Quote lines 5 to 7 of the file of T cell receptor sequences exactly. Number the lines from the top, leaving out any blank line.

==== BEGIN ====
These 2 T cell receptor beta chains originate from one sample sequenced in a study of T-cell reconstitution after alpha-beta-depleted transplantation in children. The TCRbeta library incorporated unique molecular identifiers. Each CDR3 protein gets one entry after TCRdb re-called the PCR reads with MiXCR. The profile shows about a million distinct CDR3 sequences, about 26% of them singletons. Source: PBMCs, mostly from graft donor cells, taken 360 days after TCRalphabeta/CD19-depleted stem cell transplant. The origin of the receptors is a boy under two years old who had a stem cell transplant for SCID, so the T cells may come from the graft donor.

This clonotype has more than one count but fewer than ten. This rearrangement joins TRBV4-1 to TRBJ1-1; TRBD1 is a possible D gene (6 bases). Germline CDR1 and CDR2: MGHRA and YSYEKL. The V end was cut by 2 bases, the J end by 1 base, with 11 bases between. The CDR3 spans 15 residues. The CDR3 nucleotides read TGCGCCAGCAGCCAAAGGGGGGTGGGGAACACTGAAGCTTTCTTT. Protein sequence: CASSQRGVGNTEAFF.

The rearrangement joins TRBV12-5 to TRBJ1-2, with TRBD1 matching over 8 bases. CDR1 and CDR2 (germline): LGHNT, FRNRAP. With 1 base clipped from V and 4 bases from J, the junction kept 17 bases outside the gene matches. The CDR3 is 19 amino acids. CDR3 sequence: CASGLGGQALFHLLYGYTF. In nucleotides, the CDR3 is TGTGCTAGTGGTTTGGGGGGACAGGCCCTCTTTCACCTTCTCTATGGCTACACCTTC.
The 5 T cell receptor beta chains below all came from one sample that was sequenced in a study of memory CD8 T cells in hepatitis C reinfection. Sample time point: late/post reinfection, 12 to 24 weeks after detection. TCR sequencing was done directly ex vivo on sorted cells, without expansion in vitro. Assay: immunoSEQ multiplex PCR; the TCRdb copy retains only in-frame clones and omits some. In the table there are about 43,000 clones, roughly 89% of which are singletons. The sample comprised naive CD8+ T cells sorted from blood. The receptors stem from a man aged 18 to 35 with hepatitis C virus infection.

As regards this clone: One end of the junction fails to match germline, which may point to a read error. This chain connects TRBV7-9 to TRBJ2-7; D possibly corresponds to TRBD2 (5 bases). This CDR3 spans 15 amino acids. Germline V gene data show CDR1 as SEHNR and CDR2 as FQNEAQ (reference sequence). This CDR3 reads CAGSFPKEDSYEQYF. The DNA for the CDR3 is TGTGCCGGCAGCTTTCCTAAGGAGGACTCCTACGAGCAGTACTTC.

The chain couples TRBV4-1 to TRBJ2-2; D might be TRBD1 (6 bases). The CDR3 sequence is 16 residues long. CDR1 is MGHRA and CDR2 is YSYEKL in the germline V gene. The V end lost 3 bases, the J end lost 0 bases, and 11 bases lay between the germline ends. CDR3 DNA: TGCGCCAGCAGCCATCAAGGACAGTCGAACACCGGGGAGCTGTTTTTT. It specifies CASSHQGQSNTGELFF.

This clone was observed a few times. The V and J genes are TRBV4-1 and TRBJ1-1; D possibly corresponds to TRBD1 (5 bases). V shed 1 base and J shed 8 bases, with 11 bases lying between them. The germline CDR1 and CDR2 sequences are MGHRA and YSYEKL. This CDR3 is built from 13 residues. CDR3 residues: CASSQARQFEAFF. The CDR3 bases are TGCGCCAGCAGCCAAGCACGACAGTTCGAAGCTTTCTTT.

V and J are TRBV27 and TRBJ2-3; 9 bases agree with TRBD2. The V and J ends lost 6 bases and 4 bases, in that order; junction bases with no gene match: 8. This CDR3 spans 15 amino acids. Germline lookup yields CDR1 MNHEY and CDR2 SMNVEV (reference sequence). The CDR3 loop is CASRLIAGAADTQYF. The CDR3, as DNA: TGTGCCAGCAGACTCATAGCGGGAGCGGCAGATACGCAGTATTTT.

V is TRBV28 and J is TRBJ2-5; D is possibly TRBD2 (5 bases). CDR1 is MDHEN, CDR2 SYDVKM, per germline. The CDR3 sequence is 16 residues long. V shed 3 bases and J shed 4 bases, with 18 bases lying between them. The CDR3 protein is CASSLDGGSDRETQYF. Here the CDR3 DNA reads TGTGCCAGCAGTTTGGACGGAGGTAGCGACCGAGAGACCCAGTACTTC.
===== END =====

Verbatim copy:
As regards this clone: One end of the junction fails to match germline, which may point to a read error. This chain connects TRBV7-9 to TRBJ2-7; D possibly corresponds to TRBD2 (5 bases). This CDR3 spans 15 amino acids. Germline V gene data show CDR1 as SEHNR and CDR2 as FQNEAQ (reference sequence). This CDR3 reads CAGSFPKEDSYEQYF. The DNA for the CDR3 is TGTGCCGGCAGCTTTCCTAAGGAGGACTCCTACGAGCAGTACTTC.

The chain couples TRBV4-1 to TRBJ2-2; D might be TRBD1 (6 bases). The CDR3 sequence is 16 residues long. CDR1 is MGHRA and CDR2 is YSYEKL in the germline V gene. The V end lost 3 bases, the J end lost 0 bases, and 11 bases lay between the germline ends. CDR3 DNA: TGCGCCAGCAGCCATCAAGGACAGTCGAACACCGGGGAGCTGTTTTTT. It specifies CASSHQGQSNTGELFF.

This clone was observed a few times. The V and J genes are TRBV4-1 and TRBJ1-1; D possibly corresponds to TRBD1 (5 bases). V shed 1 base and J shed 8 bases, with 11 bases lying between them. The germline CDR1 and CDR2 sequences are MGHRA and YSYEKL. This CDR3 is built from 13 residues. CDR3 residues: CASSQARQFEAFF. The CDR3 bases are TGCGCCAGCAGCCAAGCACGACAGTTCGAAGCTTTCTTT.